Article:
smouldering ashes of political rancour, would have to let slip the truth, and flatter the ruling party. Under these circumstances, men of ability took refuge in poetry and the regions of fancy; and little else was heard now in the intellectual circles of Rome but recitations of poetry and criticisms thereon. Among the distinguished poets of the time we may mention especially Virgil, whose charming pastorals had delighted all, and gained for him the favour and patronage of Octavianus; also Varius, who had recommended himself by a poem on the death of Caesar; and many others, to whom Horace occasionally alludes. Horace, too, felt an inclination towards poetry: he says (Epist. ii. 2, 51) that poverty, which impels men to bold undertakings, had driven him to attempt verse-making. He sought in poetry the means of subsistence, by writing occasional verses. These were not directly paid for, but presents were sent in acknowledgment of them, and they gained for him the patronage of wealthy men, on whose bounty he lived. He soon became known to his brother poets at Rome; and first Virgil, then Varius, spoke of him to Maecenas. The latter invited Horace to visit him, and asked him a few questions about his family. Horace answered timidly and modestly. Maecenas then dismissed him without any definite promise; and it was not till nine months thereafter that he again summoned him, and made him one of his friends (amici.) This happened probably in the beginning of the year 40 B.C.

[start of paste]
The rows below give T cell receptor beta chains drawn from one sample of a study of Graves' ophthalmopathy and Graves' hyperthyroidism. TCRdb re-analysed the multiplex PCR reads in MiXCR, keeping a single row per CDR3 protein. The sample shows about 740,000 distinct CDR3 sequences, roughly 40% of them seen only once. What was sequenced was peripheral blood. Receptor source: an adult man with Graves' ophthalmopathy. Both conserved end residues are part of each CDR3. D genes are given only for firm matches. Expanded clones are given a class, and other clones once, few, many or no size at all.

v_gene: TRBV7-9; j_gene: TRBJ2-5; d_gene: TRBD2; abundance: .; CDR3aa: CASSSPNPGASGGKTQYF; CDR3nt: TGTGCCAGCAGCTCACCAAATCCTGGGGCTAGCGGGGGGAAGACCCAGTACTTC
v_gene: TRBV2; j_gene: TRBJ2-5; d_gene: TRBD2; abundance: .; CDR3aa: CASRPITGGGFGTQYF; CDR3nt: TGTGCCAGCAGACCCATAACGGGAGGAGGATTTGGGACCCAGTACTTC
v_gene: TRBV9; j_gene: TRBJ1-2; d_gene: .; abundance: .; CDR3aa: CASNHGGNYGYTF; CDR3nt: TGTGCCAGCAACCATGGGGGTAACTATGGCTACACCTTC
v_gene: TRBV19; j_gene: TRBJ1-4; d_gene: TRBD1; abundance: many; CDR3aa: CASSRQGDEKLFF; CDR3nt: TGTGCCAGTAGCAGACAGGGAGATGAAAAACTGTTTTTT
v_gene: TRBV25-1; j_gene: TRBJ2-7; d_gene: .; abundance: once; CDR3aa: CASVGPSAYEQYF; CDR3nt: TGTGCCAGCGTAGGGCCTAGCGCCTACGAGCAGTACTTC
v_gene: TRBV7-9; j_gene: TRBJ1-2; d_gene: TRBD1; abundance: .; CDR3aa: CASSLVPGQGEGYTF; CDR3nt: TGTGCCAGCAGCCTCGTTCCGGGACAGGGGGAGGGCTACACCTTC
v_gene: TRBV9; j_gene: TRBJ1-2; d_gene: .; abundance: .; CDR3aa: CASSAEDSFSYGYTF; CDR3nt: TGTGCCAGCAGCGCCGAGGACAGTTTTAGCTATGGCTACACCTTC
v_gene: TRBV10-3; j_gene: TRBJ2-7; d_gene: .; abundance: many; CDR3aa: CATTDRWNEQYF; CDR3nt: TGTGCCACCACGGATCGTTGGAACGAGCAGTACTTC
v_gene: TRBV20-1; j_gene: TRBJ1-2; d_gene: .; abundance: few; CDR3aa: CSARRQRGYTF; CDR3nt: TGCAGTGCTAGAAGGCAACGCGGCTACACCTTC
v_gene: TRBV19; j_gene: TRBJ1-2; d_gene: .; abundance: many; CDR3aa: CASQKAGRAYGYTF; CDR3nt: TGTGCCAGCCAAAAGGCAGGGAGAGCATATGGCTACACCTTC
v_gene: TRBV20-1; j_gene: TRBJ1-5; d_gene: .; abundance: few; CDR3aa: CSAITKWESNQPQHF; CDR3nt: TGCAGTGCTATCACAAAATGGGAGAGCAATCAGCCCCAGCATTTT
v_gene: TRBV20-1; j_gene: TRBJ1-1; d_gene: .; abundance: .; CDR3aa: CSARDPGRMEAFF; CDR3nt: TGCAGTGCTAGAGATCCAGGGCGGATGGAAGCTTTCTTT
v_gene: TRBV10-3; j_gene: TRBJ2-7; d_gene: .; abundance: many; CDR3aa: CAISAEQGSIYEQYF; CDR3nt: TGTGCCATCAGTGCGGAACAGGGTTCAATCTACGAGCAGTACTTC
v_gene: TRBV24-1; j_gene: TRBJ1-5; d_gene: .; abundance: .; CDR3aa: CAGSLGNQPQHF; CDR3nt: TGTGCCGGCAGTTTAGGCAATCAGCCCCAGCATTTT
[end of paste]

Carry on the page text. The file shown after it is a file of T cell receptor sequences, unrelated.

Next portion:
Maecenas has been richly repaid for his kindness to Horace by the praises which the latter everywhere bestows upon him, and which have made his name a current word for a patron of literature.' He was one of the most influential men in Rome; not from his rank or birth, but purely from his political skill and sagacity. He was descended from an ancient but not a noble family; for none of his ancestors had held any curule office in Rome. He was a simple Roman knight, and inclined to remain so though often invited to take office, he always declined, preferring the quiet of private life, which his wealth enabled him to enjoy, to the activity of a bustling political career. He was the friend